Think about the word “emotion.” Notice it contains the word “motion” in it. That’s a good clue on what we’re to do when we feel various emotions: we are to get moving! Jesus didn’t reject or bury his anger and grief; rather, he let these emotions put him in motion toward those around him who were in need, in this case, the man with the withered hand. His emotions told him he’d better get moving, following his gut and his God on what to do next, despite the fact that the Pharisees might kill him for it! You see, sometimes in life, we need a little extra help from our emotions to get us to do what we know we need to do. Think of your emotions as lighter fluid, helping you kindle the next action into flame.

If you don’t sense any emotion in yourself, then chances are you’re living a stagnant, stuck life. If you have fear or anxiety, on the other hand, then most likely you’re challenging yourself to push beyond what’s comfortable or normal. Having emotions is an indication you’re trying to change the world, are in a place to grow, and are pushing yourself out of your comfort zone.

The trouble is when we bury, deny, or reject our emotions, because someone once communicated to us they were bad. Plenty of men will not accept their sensitive emotions, for instance, so they reject that part of themselves. Or they reject their anger, just because they’ve seen it get out of control in others. But without tears and ire, how will you move out into the situations around you to genuinely help?

Jesus ended up healing the man. His emotions played a role in this astounding miracle. That’s how I want you to think about your emotions, as you seek to process them in a healthy way. Yes, there are many ways of processing emotions in an unhealthy way, as mentioned above. Your emotions will play a vital role in bringing help and healing to life around you. Your emotions, just like those of Jesus, play a role in miracles happening.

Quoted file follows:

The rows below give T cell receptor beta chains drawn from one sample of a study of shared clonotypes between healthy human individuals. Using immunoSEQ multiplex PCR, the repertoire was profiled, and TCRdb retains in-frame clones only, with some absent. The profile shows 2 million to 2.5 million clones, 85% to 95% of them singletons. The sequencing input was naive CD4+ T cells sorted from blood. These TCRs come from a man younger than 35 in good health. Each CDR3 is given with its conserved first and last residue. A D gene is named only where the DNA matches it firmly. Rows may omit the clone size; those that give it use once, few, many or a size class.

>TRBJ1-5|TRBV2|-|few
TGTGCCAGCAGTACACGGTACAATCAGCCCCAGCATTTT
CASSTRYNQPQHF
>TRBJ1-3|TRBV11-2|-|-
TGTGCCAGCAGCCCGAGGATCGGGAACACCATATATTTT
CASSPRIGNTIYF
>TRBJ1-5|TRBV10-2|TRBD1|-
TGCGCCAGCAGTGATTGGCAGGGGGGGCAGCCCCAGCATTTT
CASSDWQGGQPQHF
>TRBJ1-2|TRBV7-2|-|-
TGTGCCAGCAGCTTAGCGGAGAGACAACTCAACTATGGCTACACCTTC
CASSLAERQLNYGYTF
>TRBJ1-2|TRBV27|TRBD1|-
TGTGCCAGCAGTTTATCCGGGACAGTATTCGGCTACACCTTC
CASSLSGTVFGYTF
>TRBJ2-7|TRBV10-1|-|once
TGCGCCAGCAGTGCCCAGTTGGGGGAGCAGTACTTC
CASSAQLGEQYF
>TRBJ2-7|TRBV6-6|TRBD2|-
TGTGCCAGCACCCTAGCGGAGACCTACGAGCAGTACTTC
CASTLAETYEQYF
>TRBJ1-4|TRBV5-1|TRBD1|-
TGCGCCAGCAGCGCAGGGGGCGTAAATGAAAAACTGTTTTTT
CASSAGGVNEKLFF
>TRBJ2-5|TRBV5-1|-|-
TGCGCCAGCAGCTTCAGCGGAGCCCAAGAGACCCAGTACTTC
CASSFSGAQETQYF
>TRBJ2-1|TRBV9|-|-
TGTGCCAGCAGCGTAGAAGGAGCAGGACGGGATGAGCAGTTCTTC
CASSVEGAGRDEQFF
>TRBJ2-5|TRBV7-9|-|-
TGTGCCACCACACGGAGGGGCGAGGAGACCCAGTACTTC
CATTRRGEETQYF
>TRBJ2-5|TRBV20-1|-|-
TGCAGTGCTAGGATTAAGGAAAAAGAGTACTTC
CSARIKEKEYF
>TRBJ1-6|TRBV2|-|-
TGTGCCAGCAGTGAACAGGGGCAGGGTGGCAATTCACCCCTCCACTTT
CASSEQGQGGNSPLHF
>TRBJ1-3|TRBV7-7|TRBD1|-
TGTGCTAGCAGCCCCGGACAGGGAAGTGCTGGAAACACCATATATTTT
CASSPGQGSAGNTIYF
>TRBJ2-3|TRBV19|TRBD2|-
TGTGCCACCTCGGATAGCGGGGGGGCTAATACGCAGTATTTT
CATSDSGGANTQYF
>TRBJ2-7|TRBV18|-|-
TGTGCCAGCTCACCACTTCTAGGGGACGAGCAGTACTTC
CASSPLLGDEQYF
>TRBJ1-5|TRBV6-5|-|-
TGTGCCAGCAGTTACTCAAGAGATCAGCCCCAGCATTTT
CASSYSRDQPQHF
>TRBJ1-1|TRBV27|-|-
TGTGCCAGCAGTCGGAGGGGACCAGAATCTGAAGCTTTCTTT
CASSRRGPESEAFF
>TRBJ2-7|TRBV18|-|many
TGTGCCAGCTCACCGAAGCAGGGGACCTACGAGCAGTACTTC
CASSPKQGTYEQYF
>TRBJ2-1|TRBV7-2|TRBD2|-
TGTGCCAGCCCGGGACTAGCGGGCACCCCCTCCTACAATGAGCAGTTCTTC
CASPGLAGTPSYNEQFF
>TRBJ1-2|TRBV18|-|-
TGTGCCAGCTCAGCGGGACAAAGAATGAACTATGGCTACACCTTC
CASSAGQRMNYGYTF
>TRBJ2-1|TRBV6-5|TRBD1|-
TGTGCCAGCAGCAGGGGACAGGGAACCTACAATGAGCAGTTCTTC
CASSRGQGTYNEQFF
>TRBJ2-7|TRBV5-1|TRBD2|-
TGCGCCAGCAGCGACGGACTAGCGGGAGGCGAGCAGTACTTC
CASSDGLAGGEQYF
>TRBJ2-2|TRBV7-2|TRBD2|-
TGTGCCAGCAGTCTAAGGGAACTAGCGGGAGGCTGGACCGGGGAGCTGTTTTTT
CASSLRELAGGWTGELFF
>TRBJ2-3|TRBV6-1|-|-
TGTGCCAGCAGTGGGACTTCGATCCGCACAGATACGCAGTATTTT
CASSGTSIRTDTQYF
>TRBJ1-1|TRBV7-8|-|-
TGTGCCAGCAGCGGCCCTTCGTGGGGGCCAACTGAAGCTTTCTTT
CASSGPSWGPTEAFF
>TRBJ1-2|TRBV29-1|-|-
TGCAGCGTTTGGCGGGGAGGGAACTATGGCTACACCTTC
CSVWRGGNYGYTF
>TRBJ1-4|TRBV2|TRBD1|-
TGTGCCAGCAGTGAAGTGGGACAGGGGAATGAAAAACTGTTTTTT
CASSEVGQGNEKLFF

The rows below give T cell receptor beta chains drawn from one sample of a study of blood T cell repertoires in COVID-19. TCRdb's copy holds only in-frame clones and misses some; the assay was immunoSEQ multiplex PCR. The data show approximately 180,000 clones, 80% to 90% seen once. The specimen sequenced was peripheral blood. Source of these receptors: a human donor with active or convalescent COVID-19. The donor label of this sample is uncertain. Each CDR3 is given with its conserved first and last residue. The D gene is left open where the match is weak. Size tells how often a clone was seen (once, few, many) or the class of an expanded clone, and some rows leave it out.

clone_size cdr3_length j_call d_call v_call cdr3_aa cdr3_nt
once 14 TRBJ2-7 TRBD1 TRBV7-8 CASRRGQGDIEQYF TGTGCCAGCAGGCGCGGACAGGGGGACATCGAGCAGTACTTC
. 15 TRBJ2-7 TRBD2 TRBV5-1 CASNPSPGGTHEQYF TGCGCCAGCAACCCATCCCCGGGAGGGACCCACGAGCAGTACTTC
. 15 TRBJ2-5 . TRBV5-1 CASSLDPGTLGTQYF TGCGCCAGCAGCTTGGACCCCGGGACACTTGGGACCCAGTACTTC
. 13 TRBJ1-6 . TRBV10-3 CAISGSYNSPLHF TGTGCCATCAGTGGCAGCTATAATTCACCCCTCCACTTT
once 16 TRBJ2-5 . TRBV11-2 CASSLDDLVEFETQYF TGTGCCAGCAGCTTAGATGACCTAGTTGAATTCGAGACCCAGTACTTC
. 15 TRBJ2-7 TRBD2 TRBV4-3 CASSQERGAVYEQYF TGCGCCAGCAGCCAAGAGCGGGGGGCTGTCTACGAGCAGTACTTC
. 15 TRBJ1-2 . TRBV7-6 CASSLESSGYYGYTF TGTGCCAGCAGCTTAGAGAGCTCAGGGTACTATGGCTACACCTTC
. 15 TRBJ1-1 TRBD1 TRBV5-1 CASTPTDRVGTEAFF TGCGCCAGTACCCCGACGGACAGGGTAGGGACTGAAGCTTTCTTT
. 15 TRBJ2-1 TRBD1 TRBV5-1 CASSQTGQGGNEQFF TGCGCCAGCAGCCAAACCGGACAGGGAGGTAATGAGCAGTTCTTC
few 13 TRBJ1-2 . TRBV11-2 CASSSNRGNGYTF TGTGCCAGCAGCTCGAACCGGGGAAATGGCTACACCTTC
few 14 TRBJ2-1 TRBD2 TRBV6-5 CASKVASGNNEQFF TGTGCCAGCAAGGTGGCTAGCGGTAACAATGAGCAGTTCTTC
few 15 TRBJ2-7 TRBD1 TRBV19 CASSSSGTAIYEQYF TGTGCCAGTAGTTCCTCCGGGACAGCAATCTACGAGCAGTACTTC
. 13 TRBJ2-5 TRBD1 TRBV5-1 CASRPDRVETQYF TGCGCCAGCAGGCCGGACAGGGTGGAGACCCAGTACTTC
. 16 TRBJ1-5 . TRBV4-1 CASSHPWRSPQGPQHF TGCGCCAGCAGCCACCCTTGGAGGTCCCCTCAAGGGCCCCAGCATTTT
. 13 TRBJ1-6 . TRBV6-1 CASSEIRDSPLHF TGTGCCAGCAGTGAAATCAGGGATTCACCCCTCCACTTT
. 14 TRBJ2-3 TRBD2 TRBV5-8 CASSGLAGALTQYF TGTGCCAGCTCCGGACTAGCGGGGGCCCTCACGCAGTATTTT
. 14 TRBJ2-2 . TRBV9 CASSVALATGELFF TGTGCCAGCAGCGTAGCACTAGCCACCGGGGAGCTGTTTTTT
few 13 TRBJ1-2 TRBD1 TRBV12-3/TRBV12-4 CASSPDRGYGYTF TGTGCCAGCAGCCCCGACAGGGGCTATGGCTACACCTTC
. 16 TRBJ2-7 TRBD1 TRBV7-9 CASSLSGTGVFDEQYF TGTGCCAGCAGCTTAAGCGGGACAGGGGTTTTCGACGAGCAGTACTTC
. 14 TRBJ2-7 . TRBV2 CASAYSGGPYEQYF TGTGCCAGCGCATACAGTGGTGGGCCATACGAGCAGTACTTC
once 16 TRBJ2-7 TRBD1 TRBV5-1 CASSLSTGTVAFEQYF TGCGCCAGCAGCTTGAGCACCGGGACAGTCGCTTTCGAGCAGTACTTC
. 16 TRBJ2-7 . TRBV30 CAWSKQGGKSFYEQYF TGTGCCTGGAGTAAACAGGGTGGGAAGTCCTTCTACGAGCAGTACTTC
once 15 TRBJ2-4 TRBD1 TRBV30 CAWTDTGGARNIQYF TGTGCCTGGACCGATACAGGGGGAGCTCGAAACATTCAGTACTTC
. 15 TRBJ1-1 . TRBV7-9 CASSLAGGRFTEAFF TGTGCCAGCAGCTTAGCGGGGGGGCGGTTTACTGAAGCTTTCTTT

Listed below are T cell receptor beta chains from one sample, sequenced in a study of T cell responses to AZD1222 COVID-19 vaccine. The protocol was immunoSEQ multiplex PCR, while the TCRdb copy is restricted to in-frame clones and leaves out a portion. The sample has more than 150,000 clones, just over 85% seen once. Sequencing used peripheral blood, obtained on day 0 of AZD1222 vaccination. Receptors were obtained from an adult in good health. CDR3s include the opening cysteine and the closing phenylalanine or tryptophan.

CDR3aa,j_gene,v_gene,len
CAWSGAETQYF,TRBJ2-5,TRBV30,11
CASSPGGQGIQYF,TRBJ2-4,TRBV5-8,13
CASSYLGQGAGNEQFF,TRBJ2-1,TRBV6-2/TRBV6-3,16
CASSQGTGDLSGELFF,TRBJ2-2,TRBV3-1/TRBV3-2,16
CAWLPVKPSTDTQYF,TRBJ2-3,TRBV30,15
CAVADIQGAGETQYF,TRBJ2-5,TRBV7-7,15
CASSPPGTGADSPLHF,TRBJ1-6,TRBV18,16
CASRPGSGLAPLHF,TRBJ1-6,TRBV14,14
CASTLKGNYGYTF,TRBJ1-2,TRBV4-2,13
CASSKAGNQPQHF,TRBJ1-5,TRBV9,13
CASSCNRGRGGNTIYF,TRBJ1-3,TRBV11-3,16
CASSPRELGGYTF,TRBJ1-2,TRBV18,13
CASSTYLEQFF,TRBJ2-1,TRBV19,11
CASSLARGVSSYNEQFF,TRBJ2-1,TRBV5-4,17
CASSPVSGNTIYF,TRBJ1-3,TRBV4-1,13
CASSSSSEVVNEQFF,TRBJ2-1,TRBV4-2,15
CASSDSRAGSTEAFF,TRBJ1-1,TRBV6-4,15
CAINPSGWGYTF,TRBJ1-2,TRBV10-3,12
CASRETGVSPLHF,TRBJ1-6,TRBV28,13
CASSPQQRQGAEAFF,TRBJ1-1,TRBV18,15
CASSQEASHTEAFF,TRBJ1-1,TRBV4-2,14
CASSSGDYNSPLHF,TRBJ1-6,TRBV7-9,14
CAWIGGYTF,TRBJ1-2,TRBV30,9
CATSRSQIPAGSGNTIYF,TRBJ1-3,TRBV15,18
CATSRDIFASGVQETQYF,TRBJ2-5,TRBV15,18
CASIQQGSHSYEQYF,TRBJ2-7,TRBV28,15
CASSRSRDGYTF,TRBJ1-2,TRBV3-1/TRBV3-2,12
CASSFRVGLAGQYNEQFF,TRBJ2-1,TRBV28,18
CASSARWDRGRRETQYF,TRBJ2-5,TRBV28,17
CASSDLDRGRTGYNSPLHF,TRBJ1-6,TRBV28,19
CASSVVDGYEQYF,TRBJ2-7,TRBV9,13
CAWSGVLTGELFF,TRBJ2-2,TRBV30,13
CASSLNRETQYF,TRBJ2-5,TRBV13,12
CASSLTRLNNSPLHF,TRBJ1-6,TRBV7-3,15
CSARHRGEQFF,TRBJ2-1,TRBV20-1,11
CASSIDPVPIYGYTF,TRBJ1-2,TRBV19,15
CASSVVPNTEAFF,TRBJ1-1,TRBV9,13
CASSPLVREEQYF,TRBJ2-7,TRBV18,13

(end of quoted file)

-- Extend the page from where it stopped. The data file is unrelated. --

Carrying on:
In other words, good things will happen in your life less and less if you keep your emotions to yourself, for they are a gift to the suffering, needy, hopeless world around us.

To be clear, I’m not saying emotions were the cause of the miracle, but they played their necessary role.

Here’s one more observation. Just because you process your emotions the right way, doesn’t mean life will turn out to be all sunshine and rainbows. In contrast, and this is partly why some are so afraid of their emotions, sometimes your emotions get you into trouble. Afterward, the Pharisees began to come up with a serious plan on how to “destroy” Jesus—not just kill, but destroy. Emotion begets emotion.

You could play it safe, hide your thoughts and feelings from the world, not risk taking a stand for what you know to be true. Or, you could embrace the full wonder of your humanity, just like Jesus, and help to free people from their suffering.

Too many of us live lives of total adaption; we adapt to the hardness of heart of those around us, who are not touched by the suffering around them. I want to be more like Jesus, who didn’t constantly have to seek permission to be himself. Instead of relinquishing in adaption, Jesus chose action. His life was that of motion—rather, emotion.